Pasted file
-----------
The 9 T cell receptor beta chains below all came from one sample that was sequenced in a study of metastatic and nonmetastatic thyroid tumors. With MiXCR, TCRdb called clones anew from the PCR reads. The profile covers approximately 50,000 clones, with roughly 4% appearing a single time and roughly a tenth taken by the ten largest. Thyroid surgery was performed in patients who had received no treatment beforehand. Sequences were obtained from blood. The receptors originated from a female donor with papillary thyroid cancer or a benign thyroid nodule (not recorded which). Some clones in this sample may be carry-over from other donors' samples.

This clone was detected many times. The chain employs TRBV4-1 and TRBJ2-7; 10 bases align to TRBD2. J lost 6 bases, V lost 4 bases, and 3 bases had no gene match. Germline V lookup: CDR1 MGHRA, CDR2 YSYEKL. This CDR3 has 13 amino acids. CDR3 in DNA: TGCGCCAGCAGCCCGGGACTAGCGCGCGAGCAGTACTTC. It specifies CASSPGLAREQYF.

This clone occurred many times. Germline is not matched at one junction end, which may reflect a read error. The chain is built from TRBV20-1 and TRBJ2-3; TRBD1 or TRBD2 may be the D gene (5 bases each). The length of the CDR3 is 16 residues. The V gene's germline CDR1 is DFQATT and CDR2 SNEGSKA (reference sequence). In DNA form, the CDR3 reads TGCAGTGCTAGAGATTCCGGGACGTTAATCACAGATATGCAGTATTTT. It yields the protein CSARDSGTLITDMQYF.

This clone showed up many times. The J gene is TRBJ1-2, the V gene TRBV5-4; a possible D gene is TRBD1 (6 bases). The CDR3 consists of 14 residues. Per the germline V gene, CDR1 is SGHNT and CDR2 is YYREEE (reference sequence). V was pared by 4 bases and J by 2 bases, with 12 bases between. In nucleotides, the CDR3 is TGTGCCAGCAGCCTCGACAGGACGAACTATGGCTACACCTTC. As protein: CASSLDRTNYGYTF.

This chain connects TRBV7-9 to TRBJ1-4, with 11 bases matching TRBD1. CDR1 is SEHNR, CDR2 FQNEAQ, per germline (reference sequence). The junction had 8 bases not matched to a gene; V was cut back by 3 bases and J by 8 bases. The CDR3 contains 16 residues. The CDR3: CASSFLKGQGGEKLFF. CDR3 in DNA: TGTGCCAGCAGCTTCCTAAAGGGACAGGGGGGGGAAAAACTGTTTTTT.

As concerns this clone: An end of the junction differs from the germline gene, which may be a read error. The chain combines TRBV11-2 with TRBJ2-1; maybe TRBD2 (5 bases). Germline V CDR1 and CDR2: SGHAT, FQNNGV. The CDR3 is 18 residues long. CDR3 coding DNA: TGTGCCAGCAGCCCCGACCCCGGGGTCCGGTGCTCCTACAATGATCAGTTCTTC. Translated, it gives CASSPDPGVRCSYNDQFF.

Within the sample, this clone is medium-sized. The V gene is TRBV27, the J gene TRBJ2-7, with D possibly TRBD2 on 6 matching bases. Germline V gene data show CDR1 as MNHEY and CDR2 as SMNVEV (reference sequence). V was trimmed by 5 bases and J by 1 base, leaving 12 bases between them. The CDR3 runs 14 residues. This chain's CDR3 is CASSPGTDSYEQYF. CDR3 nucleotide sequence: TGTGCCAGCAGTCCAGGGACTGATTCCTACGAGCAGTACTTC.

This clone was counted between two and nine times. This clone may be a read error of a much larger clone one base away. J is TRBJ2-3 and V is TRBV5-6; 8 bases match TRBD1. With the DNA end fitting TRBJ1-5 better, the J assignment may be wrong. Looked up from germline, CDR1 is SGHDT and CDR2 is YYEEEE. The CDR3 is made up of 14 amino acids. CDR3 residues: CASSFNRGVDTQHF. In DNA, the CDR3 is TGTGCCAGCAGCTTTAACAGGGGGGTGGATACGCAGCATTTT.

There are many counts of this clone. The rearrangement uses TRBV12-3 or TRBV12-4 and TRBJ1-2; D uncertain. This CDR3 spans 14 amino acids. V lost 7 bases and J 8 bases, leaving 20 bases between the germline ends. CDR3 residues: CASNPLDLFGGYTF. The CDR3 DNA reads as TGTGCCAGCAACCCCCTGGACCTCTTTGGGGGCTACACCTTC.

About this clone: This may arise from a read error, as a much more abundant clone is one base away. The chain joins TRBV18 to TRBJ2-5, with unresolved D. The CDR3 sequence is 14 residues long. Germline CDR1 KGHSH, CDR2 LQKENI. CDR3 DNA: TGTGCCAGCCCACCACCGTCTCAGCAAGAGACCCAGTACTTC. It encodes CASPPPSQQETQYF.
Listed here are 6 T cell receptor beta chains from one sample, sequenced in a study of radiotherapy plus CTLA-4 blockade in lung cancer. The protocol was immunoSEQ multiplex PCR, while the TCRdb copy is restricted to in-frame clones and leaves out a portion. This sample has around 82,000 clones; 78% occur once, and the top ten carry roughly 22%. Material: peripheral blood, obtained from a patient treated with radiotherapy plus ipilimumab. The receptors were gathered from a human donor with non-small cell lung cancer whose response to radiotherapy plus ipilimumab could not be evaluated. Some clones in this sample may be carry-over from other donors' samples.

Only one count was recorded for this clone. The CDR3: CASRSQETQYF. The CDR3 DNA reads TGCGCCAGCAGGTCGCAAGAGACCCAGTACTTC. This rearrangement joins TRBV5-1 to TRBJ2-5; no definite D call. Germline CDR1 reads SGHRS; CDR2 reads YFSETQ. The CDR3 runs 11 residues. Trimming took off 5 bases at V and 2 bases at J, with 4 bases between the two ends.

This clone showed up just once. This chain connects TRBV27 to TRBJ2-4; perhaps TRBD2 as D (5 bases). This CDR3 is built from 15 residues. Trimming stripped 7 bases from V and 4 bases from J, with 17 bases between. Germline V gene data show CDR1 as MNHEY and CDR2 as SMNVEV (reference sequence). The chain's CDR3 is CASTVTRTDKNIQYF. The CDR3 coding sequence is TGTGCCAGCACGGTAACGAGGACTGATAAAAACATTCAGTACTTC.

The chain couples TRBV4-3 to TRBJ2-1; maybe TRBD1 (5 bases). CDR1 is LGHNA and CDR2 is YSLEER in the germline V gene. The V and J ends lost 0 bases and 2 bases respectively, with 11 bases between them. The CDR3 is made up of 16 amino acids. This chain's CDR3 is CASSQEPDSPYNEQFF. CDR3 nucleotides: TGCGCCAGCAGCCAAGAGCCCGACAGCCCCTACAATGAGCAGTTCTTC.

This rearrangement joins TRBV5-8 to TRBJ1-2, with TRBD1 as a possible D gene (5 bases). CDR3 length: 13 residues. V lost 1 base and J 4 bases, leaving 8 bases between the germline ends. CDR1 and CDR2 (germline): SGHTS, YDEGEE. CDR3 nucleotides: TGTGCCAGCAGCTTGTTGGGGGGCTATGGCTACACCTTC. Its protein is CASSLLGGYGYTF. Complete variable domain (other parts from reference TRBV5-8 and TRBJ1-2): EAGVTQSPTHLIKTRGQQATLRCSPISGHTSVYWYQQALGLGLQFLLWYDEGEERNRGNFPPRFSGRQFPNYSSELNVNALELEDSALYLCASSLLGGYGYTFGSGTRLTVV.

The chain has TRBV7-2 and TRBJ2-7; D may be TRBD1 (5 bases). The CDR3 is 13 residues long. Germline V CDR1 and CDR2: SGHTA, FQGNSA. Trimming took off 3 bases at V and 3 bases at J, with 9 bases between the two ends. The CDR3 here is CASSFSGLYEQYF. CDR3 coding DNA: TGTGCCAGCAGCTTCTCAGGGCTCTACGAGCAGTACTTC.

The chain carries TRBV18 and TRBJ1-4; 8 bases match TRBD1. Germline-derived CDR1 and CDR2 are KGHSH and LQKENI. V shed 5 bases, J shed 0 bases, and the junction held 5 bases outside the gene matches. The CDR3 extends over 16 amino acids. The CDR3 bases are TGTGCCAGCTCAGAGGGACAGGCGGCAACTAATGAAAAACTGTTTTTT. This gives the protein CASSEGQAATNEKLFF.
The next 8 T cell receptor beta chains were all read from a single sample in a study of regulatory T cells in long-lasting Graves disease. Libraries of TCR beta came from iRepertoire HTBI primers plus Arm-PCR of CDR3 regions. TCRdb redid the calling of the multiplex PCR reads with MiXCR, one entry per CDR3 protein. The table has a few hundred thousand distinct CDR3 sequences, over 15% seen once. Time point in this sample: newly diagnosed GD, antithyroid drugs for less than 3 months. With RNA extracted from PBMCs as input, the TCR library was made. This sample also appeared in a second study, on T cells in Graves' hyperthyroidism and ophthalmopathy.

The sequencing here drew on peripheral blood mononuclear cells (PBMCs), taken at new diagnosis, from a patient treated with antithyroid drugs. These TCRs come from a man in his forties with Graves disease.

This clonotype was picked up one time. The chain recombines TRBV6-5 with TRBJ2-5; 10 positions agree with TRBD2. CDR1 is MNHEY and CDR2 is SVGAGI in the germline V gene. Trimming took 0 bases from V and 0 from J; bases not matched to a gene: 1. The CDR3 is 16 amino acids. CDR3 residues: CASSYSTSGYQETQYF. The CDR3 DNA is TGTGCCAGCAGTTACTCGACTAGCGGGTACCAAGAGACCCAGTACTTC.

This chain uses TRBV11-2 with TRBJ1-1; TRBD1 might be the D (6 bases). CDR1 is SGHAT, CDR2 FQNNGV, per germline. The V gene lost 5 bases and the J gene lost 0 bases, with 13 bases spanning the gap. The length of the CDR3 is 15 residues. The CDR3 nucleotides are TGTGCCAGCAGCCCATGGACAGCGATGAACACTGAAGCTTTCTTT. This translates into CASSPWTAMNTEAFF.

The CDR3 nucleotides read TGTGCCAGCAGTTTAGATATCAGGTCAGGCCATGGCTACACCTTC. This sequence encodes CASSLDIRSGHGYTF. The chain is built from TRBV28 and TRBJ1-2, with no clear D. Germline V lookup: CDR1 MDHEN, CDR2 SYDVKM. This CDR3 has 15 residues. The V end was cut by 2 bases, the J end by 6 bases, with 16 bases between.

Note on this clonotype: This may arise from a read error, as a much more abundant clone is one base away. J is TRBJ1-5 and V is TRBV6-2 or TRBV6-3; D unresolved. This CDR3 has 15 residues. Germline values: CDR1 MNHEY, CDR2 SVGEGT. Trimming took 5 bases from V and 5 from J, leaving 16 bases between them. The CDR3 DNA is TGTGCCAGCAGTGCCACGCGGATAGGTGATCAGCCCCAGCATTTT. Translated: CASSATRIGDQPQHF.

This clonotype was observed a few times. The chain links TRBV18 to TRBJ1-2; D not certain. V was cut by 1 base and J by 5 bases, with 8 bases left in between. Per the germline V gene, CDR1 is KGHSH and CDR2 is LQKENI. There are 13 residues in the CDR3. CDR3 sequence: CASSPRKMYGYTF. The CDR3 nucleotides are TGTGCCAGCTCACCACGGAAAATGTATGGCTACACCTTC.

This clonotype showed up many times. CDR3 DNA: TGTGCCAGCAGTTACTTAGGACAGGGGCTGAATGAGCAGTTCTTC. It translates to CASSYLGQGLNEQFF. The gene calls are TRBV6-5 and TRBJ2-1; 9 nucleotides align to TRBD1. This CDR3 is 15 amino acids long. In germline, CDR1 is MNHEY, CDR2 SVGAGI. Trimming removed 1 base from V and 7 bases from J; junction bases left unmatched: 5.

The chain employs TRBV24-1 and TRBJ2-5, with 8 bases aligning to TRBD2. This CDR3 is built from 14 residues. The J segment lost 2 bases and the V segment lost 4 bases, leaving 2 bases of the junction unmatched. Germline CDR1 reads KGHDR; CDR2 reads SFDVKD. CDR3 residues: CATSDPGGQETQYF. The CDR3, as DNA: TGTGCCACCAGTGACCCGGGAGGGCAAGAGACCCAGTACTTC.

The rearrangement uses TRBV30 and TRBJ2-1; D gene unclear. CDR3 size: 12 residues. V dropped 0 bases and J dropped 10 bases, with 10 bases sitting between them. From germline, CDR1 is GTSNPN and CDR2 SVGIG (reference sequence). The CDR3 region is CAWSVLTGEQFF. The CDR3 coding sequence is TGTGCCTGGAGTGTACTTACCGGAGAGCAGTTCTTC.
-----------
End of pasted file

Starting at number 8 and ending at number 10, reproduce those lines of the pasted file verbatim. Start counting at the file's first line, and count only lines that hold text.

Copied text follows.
This clone was counted between two and nine times. This clone may be a read error of a much larger clone one base away. J is TRBJ2-3 and V is TRBV5-6; 8 bases match TRBD1. With the DNA end fitting TRBJ1-5 better, the J assignment may be wrong. Looked up from germline, CDR1 is SGHDT and CDR2 is YYEEEE. The CDR3 is made up of 14 amino acids. CDR3 residues: CASSFNRGVDTQHF. In DNA, the CDR3 is TGTGCCAGCAGCTTTAACAGGGGGGTGGATACGCAGCATTTT.

There are many counts of this clone. The rearrangement uses TRBV12-3 or TRBV12-4 and TRBJ1-2; D uncertain. This CDR3 spans 14 amino acids. V lost 7 bases and J 8 bases, leaving 20 bases between the germline ends. CDR3 residues: CASNPLDLFGGYTF. The CDR3 DNA reads as TGTGCCAGCAACCCCCTGGACCTCTTTGGGGGCTACACCTTC.

About this clone: This may arise from a read error, as a much more abundant clone is one base away. The chain joins TRBV18 to TRBJ2-5, with unresolved D. The CDR3 sequence is 14 residues long. Germline CDR1 KGHSH, CDR2 LQKENI. CDR3 DNA: TGTGCCAGCCCACCACCGTCTCAGCAAGAGACCCAGTACTTC. It encodes CASPPPSQQETQYF.